2.3 demonstration

How to prevent the oversold of goods in concurrent situation through redis queue.

Hypothesis:

The website has three products to sell, so we put the data into the redis queue

1. Store three commodity codes (10001, 10002, 10003) into redis queue

#Goods deposited
RPUSH commodity:queue 10001 10002 10003

2. After saving, query whether the data meets the expectation

#View all elements
LRANGE commodity:queue 0 -1

#View the length of the queue
LLEN commodity:queue

3. At the beginning of the rush purchase, the user who grabs the commodity code can buy it (since redis is a single thread, the same commodity code can only be retrieved once
)

#Out of the team
LPOP commodity:queue

Here we learn how to use the redis list. Next, we use go language to implement a bidirectional linked list to realize these functions.

3. Go double linked list

3.1 description

Here, we only use go language to implement a bidirectional linked list, which can query the length of the linked list, insert data at the right end of the list, fetch data at the left end, and fetch nodes in the specified interval (similar to rpush, lrange, lpop, llen functions in the redis list).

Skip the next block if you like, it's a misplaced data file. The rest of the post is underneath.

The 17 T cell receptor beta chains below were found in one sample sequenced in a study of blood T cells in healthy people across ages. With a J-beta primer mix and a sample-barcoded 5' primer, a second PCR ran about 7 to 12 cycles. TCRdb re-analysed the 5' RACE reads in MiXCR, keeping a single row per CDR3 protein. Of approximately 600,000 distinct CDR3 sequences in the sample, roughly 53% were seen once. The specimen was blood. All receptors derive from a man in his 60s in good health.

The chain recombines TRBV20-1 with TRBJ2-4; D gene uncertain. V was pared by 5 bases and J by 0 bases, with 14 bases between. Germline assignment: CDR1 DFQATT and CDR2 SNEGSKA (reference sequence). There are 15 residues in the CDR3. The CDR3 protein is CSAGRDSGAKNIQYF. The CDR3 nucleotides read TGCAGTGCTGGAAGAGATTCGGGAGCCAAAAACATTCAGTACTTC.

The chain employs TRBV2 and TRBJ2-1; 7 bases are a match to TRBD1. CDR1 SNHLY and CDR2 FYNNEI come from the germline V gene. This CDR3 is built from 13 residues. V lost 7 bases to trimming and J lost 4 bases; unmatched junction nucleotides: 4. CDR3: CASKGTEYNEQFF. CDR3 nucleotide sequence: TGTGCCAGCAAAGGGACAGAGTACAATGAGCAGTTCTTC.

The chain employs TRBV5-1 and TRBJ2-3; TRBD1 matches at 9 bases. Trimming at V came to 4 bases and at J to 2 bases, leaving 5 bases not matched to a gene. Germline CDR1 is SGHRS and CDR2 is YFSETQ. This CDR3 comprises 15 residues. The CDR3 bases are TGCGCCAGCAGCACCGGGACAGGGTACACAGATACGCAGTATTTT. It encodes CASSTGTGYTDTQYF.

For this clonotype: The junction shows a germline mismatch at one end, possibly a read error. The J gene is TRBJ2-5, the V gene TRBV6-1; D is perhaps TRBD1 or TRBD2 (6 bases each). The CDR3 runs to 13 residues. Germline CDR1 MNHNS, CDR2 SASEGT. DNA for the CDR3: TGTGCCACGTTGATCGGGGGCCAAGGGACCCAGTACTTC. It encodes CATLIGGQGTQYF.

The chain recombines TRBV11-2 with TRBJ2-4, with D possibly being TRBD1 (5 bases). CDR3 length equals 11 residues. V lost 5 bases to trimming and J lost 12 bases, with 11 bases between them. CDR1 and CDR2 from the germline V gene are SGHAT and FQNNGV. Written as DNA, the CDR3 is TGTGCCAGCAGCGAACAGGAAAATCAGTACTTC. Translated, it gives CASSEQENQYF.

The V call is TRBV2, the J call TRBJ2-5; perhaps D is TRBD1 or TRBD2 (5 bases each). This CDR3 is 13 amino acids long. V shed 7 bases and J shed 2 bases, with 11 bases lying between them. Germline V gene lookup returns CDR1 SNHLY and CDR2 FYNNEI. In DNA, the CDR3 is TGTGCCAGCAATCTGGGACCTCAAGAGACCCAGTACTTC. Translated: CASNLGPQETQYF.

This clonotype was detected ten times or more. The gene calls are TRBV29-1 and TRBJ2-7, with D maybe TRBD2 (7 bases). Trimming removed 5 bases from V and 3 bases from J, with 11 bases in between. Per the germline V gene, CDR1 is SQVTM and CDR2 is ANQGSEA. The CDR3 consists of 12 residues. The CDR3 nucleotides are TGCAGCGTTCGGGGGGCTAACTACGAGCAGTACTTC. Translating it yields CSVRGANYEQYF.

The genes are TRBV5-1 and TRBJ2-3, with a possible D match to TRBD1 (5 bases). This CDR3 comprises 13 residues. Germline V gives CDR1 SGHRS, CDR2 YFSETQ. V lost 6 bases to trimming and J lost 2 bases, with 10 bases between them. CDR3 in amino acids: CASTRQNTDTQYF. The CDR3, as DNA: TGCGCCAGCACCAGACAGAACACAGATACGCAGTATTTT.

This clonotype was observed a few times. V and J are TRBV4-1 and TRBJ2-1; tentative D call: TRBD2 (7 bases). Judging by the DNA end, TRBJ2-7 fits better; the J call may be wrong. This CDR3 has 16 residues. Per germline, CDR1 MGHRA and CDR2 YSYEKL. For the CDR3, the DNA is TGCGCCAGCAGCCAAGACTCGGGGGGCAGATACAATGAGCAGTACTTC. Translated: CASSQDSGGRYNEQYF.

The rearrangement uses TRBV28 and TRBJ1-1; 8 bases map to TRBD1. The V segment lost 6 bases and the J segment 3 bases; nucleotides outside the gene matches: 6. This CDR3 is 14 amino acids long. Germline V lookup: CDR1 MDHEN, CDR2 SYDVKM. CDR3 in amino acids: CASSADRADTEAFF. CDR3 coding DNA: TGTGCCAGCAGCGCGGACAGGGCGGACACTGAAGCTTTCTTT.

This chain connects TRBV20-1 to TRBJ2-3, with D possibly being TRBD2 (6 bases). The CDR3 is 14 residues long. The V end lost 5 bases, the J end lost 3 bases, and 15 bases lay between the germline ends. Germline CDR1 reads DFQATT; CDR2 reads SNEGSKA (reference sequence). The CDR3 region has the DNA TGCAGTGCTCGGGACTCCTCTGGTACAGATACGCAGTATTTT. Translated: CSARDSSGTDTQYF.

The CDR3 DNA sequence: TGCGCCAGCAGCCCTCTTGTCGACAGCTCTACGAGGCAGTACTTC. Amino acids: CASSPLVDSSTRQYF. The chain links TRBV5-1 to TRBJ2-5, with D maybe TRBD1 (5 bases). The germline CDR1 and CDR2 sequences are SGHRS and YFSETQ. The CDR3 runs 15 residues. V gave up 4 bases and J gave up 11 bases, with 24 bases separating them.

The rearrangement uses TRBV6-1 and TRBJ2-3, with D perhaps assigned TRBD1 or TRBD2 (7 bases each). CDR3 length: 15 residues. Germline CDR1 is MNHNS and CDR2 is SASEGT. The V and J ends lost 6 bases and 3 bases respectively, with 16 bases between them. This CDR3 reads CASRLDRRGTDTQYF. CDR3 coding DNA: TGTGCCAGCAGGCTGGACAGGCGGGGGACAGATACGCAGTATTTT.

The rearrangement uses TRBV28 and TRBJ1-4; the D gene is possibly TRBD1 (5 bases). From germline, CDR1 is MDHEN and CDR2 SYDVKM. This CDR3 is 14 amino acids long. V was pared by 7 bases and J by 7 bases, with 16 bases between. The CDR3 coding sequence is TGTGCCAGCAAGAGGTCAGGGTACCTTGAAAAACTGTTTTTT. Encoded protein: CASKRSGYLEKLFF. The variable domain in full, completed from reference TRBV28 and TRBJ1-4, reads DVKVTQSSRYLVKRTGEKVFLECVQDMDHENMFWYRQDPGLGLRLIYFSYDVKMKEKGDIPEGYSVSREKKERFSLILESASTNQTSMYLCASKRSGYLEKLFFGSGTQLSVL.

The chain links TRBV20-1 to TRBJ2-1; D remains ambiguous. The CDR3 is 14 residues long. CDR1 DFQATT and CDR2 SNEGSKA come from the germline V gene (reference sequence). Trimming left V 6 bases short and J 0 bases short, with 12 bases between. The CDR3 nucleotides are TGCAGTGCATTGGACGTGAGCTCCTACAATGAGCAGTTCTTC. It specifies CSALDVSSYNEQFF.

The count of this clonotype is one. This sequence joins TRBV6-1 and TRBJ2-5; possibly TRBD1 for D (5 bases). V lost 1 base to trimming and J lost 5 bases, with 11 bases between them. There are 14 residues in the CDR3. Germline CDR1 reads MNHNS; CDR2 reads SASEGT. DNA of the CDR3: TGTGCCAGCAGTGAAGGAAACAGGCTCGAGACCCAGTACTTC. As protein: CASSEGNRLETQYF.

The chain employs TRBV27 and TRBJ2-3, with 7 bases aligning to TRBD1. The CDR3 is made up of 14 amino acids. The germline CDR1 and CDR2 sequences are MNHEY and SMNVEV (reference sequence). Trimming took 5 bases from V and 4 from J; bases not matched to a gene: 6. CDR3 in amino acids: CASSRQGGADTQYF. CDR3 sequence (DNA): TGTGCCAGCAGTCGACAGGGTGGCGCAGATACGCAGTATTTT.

3.2 implementation

Go realizes bidirectional linked list

  • Node definition

A bidirectional linked list has two pointers to the previous node and the next node

List headerprevThe pointer of the linked list is nullnextThe pointer to is null

//A node of a linked list
type ListNode struct {
    Prev * listnode // previous node
    Next * listnode // next node
    Value string // data
}

//Create a node
func NewListNode(value string) (listNode *ListNode) {
    listNode = &ListNode{
        value: value,
    }

    return
}

//The previous node of the current node
func (n *ListNode) Prev() (prev *ListNode) {
    prev = n.prev

    return
}

//The previous node of the current node
func (n *ListNode) Next() (next *ListNode) {
    next = n.next

    return
}

//Gets the value of the node
func (n *ListNode) GetValue() (value string) {
    if n == nil {

        return
    }
    value = n.value

    return
}
  • Define a linked list